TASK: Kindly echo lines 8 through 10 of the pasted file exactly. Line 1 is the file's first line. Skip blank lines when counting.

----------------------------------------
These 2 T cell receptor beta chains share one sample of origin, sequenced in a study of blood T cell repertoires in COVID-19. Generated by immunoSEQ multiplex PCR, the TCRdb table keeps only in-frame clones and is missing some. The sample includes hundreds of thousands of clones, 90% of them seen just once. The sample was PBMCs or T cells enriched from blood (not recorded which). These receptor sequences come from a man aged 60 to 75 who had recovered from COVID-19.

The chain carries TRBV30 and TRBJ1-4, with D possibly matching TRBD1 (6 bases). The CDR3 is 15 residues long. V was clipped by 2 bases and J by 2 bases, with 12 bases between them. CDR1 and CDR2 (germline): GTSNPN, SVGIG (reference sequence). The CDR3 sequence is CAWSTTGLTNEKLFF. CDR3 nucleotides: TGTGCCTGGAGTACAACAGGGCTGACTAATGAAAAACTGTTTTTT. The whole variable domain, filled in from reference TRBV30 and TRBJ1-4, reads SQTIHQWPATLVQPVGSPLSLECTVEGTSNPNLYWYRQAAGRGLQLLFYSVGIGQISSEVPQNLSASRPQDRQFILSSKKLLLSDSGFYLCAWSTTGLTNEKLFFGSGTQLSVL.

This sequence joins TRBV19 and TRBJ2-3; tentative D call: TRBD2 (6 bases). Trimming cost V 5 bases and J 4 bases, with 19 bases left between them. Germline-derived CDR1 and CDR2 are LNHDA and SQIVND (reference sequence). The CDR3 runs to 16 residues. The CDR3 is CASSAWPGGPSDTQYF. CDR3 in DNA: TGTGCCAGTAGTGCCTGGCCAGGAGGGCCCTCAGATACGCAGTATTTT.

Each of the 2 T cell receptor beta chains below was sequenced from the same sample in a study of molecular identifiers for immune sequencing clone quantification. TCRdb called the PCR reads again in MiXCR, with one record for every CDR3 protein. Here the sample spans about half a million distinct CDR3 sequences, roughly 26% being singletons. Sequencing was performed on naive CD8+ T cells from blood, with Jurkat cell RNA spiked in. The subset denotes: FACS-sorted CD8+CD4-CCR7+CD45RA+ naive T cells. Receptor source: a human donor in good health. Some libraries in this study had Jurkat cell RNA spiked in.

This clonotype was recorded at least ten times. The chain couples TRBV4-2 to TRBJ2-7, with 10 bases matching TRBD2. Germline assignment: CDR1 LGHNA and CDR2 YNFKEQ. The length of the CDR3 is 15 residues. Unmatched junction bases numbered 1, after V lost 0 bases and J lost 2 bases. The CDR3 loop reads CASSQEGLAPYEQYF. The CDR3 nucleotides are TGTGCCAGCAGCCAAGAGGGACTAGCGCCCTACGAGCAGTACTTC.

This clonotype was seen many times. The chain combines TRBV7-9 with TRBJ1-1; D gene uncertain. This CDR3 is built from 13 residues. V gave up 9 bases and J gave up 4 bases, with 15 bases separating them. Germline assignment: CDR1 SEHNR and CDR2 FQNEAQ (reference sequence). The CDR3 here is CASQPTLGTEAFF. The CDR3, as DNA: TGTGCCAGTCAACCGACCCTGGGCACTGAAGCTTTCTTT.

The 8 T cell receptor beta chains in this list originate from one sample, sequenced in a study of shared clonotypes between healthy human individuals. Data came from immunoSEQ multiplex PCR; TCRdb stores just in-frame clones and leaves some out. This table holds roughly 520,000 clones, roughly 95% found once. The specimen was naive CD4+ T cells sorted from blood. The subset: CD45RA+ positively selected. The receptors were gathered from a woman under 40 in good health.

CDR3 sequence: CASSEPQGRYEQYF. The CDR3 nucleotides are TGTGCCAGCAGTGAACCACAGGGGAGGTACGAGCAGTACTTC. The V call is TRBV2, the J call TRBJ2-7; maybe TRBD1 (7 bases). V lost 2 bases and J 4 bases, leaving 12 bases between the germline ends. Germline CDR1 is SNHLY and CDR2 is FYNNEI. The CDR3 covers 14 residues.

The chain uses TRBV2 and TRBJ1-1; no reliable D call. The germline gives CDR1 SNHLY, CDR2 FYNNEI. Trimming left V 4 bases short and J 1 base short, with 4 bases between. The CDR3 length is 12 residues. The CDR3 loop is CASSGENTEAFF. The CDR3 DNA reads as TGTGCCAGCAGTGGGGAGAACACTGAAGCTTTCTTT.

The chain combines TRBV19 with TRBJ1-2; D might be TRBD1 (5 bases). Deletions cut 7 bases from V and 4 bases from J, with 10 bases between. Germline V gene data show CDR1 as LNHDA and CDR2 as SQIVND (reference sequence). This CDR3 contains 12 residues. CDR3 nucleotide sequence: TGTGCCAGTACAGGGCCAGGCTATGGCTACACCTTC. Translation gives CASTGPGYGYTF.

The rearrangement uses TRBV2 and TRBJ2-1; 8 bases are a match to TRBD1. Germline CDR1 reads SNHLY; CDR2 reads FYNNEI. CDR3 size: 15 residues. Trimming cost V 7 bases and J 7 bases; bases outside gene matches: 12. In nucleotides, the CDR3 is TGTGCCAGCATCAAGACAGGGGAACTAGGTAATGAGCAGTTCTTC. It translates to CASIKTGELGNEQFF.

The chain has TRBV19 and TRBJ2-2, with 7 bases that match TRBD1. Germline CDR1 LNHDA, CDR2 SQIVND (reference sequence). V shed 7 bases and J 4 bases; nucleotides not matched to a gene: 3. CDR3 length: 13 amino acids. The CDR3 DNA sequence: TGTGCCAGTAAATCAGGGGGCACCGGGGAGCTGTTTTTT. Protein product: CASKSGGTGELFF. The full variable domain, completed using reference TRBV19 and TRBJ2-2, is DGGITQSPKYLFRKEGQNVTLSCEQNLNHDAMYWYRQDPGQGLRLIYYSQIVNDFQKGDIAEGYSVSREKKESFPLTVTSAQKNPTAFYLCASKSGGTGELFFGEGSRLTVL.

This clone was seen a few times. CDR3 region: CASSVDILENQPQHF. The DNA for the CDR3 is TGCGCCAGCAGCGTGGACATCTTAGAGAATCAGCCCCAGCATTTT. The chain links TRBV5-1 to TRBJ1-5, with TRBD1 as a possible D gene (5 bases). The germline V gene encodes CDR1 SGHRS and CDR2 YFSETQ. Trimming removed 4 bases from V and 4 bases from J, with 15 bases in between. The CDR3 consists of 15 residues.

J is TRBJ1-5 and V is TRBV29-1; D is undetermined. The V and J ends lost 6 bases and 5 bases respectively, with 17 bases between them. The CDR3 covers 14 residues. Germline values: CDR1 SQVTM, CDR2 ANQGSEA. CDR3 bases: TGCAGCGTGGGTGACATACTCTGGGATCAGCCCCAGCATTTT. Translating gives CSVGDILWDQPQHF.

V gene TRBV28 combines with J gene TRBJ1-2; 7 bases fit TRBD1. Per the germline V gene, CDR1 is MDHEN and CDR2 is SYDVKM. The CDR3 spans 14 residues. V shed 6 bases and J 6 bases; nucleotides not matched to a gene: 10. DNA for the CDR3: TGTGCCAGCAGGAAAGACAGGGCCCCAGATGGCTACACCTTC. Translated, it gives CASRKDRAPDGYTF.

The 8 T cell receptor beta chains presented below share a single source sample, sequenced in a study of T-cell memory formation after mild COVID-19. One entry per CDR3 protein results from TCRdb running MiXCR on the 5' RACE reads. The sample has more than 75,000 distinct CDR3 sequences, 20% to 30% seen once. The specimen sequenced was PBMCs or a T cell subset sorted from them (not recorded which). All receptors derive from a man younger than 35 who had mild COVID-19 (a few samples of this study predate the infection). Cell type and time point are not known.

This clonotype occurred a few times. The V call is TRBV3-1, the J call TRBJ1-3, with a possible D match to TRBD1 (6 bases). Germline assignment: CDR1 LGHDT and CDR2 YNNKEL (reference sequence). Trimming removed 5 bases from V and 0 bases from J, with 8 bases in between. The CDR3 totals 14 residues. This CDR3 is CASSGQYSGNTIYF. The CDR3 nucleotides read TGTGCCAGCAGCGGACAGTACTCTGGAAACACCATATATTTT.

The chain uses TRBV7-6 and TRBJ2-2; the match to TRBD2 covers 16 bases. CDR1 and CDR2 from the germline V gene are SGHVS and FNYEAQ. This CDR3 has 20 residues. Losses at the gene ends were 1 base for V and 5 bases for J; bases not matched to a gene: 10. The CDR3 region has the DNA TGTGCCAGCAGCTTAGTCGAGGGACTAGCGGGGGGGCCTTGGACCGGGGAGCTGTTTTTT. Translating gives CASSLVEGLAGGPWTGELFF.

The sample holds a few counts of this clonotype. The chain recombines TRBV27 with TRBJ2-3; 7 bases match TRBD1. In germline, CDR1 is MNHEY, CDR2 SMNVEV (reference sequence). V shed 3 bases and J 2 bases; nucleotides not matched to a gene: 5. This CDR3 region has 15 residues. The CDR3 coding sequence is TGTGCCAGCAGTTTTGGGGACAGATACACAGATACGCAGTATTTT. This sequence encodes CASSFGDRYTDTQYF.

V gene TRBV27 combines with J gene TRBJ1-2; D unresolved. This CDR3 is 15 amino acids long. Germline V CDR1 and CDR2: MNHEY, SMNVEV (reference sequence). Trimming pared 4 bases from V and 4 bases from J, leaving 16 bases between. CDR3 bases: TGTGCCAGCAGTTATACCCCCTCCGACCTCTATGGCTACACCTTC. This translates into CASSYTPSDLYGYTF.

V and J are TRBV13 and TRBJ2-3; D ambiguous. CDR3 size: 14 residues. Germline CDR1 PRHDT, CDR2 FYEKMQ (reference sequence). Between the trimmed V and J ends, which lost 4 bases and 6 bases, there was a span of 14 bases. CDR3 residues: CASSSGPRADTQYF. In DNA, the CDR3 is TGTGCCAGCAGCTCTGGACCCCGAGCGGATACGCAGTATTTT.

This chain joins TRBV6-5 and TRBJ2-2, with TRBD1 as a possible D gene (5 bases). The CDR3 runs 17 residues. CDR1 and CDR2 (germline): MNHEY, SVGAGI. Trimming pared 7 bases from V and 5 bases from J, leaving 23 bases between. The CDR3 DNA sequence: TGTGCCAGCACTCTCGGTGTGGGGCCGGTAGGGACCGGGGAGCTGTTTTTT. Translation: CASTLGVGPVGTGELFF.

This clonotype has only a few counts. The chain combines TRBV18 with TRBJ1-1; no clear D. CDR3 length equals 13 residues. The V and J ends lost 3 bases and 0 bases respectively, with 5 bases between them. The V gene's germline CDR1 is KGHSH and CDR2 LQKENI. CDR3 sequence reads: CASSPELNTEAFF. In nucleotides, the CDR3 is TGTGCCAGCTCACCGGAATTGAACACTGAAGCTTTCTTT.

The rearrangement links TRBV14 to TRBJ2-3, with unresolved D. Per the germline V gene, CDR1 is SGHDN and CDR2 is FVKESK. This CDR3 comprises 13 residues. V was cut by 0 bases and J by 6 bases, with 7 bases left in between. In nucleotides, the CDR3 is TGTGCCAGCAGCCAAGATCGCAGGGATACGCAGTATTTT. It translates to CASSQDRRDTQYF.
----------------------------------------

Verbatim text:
CDR3 sequence: CASSEPQGRYEQYF. The CDR3 nucleotides are TGTGCCAGCAGTGAACCACAGGGGAGGTACGAGCAGTACTTC. The V call is TRBV2, the J call TRBJ2-7; maybe TRBD1 (7 bases). V lost 2 bases and J 4 bases, leaving 12 bases between the germline ends. Germline CDR1 is SNHLY and CDR2 is FYNNEI. The CDR3 covers 14 residues.

The chain uses TRBV2 and TRBJ1-1; no reliable D call. The germline gives CDR1 SNHLY, CDR2 FYNNEI. Trimming left V 4 bases short and J 1 base short, with 4 bases between. The CDR3 length is 12 residues. The CDR3 loop is CASSGENTEAFF. The CDR3 DNA reads as TGTGCCAGCAGTGGGGAGAACACTGAAGCTTTCTTT.

The chain combines TRBV19 with TRBJ1-2; D might be TRBD1 (5 bases). Deletions cut 7 bases from V and 4 bases from J, with 10 bases between. Germline V gene data show CDR1 as LNHDA and CDR2 as SQIVND (reference sequence). This CDR3 contains 12 residues. CDR3 nucleotide sequence: TGTGCCAGTACAGGGCCAGGCTATGGCTACACCTTC. Translation gives CASTGPGYGYTF.